Boston's New Edition announces Las Vegas residency dates

The Grammy-nominated sextet announced Monday that New Edition: Las Vegas will kick off Feb. 28

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R&B group New Edition will bring their New Jack Swing tunes to Las Vegas early next year.

The Grammy-nominated sextet announced Monday that New Edition: Las Vegas will kick off Feb. 28. The group confirmed six residency shows at the Wynn Las Vegas’ Encore Theater, where acts like Diana Ross, Duran Duran, Lionel Richie and Brad Paisley have taken the stage.

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“We just caught lightning in a bottle,” said Ronnie DeVoe, a founding New Edition member— which includes Michael Bivins, Bobby Brown, Johnny Gill, Ralph Tresvant and Ricky Bell. Monday's announcement came after days after the group performed a tightly-choreographed tribute to the Spinners at the Rock & Roll Hall of Fame induction ceremony in New York City.

DeVoe said the band heard fans countless requests — particularly through social media — for them to perform in Sin City. “We're looking to touch that stage and continue on with the legacy,” he said.

After two consecutive North American tours, New Edition has planned for a more intimate setting at Encore, which seats 1,480.

“This is going to more theatrical than our Legacy and Culture tours,” Brown said. “This will be a lot more intimate. We wanted it to be up, close and personal for our fans.”

New Edition was founded as childhood friends in a Boston housing projects and became one of the originators of the modern-day boy band. The group released their debut album “Candy Girl” in 1983 and rejuvenated the teen music scene in the mold of The Jackson Five with hit singles like “Candy Girl,” “Mr. Telephone Man” and “Cool It Now.”

The group maintained success after puberty and laid the foundation for groups such as New Kids on the Block, the Backstreet Boys and Boyz II Men.

But then, New Edition faced plenty of conflict — which included Brown’s erratic behavior during a concert tour that resulted in him being kicked out the group. Tensions grew after Brown was replaced by Gill.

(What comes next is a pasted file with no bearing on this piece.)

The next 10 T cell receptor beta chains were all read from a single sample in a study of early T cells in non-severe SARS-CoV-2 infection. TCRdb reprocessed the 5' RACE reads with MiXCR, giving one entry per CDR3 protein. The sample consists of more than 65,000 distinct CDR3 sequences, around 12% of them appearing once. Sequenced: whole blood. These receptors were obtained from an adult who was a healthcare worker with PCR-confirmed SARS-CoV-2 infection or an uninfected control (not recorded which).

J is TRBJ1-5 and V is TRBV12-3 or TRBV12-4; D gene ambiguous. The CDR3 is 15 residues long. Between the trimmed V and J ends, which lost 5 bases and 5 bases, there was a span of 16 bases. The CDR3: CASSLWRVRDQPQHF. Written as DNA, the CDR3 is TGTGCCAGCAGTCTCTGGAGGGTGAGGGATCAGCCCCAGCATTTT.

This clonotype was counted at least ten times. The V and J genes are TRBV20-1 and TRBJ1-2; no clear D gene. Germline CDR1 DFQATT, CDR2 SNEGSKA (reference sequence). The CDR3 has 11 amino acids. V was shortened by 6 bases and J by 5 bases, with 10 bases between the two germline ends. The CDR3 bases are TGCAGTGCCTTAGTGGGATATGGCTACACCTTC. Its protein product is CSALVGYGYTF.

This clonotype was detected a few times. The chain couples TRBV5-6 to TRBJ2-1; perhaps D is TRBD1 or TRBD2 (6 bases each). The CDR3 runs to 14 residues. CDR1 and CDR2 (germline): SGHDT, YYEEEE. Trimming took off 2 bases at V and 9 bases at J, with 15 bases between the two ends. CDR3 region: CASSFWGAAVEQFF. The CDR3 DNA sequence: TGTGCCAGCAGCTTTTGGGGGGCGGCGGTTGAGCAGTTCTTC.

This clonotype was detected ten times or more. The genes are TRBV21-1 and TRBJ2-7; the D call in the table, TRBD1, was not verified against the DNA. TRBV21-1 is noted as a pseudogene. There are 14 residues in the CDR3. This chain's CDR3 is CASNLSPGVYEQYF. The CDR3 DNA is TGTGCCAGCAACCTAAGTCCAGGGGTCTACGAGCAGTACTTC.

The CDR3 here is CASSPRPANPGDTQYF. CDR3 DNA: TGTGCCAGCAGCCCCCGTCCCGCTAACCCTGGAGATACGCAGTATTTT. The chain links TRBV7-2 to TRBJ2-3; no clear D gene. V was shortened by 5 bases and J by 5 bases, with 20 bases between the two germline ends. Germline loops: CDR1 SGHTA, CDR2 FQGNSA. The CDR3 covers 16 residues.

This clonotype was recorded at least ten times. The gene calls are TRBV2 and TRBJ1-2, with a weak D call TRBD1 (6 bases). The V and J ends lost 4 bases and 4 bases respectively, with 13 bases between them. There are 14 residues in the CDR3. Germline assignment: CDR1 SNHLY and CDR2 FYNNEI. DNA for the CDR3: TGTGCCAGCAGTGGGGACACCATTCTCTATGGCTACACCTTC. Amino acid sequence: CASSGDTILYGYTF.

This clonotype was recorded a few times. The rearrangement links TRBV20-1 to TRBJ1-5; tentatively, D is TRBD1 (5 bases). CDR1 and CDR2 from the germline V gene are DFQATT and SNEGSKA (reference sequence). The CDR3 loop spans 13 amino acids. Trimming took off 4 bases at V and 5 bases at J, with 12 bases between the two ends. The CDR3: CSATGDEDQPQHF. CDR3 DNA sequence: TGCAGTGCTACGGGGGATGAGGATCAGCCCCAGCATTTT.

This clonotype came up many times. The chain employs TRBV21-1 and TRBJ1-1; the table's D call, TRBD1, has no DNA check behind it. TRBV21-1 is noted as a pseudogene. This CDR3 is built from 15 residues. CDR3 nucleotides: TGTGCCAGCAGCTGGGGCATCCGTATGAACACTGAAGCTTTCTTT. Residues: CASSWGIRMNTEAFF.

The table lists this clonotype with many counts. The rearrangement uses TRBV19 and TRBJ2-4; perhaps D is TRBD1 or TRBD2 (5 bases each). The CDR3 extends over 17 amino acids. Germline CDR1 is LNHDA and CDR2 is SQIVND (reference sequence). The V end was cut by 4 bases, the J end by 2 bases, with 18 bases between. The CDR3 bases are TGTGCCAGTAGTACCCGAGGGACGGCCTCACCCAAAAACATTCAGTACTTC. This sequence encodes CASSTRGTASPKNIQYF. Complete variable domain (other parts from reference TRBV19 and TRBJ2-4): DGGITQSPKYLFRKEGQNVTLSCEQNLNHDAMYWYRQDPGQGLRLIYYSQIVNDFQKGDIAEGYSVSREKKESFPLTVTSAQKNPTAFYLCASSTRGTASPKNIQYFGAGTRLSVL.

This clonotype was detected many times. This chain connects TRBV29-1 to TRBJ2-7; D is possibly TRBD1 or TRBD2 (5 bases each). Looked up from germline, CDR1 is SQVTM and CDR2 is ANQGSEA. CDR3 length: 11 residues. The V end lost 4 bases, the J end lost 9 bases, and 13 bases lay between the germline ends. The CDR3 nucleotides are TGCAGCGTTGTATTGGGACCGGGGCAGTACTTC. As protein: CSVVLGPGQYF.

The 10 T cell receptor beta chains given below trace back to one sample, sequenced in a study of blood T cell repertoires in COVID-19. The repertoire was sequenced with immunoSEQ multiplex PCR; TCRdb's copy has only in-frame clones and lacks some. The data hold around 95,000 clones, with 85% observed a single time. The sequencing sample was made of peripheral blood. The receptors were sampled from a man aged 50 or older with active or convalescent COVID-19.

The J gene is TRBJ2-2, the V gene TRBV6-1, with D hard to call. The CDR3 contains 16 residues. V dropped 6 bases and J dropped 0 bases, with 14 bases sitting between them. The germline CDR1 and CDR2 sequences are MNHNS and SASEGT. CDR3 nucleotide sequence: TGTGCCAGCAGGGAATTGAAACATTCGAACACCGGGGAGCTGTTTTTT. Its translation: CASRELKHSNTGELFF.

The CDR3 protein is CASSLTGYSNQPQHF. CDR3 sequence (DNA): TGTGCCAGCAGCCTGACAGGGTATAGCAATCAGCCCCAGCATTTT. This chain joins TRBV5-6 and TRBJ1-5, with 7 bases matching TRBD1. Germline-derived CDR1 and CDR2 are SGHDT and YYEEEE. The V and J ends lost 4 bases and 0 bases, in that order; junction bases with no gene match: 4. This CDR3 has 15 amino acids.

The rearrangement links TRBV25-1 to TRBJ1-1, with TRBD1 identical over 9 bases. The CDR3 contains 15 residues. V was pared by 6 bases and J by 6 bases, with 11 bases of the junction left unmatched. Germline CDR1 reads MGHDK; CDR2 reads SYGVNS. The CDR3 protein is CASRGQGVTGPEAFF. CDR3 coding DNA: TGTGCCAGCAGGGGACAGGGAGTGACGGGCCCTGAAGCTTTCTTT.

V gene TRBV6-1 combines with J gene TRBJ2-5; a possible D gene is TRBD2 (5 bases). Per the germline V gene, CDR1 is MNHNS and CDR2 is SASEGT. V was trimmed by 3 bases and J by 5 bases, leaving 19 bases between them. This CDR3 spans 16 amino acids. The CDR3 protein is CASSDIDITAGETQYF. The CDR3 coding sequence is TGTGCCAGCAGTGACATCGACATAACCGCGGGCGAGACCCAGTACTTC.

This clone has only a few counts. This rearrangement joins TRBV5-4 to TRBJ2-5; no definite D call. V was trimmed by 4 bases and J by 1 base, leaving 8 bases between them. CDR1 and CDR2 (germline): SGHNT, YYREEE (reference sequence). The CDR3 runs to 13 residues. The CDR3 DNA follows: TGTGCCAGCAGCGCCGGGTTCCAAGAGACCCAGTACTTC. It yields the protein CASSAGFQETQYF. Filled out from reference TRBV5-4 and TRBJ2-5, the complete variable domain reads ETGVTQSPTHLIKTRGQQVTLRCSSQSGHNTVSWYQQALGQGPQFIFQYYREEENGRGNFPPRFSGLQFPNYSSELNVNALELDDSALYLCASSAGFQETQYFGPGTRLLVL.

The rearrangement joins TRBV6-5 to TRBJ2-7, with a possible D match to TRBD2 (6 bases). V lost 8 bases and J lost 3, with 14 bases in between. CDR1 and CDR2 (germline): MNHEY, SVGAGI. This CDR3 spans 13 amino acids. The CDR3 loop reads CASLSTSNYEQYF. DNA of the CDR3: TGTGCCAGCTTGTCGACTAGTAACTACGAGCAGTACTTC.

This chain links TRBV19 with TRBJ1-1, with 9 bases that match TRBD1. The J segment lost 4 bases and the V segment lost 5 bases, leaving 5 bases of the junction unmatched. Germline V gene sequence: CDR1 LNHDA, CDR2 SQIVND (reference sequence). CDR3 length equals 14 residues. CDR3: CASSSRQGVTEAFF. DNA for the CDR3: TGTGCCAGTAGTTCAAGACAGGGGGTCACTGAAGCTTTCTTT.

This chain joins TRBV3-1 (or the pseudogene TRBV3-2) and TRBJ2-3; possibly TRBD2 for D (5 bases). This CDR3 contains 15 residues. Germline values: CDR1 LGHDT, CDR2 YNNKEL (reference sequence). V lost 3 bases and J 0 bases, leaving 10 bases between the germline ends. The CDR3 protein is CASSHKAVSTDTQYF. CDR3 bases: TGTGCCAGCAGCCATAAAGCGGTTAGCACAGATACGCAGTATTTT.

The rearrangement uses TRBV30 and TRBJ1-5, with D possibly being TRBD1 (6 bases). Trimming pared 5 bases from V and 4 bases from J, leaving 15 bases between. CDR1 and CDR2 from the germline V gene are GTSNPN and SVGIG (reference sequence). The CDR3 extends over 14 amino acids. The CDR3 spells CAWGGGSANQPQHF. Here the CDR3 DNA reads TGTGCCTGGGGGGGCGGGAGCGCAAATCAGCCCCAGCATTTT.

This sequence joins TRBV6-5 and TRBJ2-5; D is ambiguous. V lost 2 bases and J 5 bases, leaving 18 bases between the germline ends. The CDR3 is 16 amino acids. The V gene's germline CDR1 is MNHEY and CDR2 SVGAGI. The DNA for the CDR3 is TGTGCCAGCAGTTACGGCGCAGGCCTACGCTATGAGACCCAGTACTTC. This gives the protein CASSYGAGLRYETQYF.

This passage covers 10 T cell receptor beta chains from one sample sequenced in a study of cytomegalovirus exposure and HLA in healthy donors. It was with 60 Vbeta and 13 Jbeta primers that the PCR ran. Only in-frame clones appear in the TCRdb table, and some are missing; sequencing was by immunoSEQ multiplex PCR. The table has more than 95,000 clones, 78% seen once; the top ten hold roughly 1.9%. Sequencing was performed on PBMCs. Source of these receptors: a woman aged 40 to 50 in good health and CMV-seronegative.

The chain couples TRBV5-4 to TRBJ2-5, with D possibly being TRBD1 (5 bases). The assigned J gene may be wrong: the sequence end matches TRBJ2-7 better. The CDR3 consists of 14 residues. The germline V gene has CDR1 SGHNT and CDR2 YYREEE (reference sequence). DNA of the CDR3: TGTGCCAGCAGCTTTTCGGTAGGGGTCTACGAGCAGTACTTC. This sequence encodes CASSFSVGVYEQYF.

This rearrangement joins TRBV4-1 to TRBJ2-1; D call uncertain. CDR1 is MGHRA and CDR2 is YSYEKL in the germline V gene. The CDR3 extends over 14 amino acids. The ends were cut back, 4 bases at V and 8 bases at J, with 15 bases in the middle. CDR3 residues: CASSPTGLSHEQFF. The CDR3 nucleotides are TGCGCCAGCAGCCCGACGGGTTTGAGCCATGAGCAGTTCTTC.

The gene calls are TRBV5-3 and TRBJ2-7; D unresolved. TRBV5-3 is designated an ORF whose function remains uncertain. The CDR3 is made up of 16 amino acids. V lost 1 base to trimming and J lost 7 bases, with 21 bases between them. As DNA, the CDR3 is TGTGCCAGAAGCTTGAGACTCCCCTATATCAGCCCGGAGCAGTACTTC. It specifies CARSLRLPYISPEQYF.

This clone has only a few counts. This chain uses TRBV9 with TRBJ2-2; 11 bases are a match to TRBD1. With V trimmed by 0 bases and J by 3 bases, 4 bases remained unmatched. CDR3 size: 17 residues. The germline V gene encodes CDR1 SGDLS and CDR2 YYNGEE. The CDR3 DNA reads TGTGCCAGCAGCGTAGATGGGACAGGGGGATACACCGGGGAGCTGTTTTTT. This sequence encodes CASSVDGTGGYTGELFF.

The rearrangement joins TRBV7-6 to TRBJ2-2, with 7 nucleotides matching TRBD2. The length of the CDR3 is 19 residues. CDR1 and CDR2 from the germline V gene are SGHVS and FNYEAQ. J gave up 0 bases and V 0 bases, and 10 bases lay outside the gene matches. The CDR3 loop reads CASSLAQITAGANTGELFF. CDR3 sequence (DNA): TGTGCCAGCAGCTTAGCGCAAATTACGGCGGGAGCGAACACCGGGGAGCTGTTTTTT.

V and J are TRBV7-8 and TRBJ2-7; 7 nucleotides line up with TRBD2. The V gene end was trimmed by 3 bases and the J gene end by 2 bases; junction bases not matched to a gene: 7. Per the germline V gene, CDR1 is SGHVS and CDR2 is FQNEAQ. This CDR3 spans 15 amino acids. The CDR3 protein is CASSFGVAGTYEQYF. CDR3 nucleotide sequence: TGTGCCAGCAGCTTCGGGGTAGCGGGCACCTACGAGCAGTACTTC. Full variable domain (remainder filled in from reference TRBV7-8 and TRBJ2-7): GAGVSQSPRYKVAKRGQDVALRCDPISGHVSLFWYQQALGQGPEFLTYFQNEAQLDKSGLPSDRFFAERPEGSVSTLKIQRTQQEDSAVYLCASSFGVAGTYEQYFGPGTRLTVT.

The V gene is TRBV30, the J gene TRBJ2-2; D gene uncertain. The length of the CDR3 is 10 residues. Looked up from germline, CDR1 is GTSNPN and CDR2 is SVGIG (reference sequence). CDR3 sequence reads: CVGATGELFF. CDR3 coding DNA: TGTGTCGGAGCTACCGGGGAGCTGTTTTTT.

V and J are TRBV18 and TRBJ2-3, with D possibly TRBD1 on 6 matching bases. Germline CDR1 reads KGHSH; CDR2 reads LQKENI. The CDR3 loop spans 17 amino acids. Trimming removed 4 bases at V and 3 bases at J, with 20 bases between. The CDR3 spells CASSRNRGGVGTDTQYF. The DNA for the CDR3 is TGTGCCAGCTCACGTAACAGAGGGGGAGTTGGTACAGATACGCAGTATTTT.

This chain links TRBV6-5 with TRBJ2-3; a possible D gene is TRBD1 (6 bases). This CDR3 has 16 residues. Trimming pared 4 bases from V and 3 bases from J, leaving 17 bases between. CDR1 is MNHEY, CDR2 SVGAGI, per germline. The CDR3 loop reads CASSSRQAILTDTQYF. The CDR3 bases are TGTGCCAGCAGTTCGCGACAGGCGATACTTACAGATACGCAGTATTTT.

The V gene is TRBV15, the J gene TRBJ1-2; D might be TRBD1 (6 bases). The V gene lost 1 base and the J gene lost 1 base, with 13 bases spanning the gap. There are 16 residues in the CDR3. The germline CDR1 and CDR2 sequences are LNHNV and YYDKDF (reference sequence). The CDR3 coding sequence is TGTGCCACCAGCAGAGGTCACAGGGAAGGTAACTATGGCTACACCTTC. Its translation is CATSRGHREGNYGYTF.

Brown found success as a solo artist with the 1988 hit “Don’t Be Cruel.” Gill and Tresvant had their own solo careers, while Bell, Bivins and DeVoe created their own group, Bell Biv Devoe, and soared with their 1990 debut album, “Poison,” which went quadruple platinum.

But eventually, all six members reconciled and reunited for their sixth studio album “Home Again” in 1996. The group has toured the past couple of years.

Bell said the tours helped build cohesiveness and created more of an opportunity to appreciate each other. He's grateful for the group's longevity, saying “We have each other, we have our health, we have our families. Everybody’s still here."

Bivins said the same authentic brotherhood shown during New Edition’s recent tours will be on display in Las Vegas.

“Our audience got a chance to see growth, bond, brotherhood," he said. "Sometimes that’s bigger than any record because people come to look for separation. But I think we’ll give them the glue.”

Roxbury native and R&B star Bobby Brown talks to Kwani Lunis about his time at the 20th annual Martha's Vineyard African American Film Festival (MVAAFF) and why his new documentary is so important to him.

New Edition hasn't released an album since 2004, but DeVoe said there's a good chance the group will release new music leading up to their residency stint.

“It makes sense," he said. “I think it'll be a great time to get in the studio and put our vocals on something new and fresh, so we can deliver that to our fans in anticipation of their residency.”

Copyright AP - Associated Press
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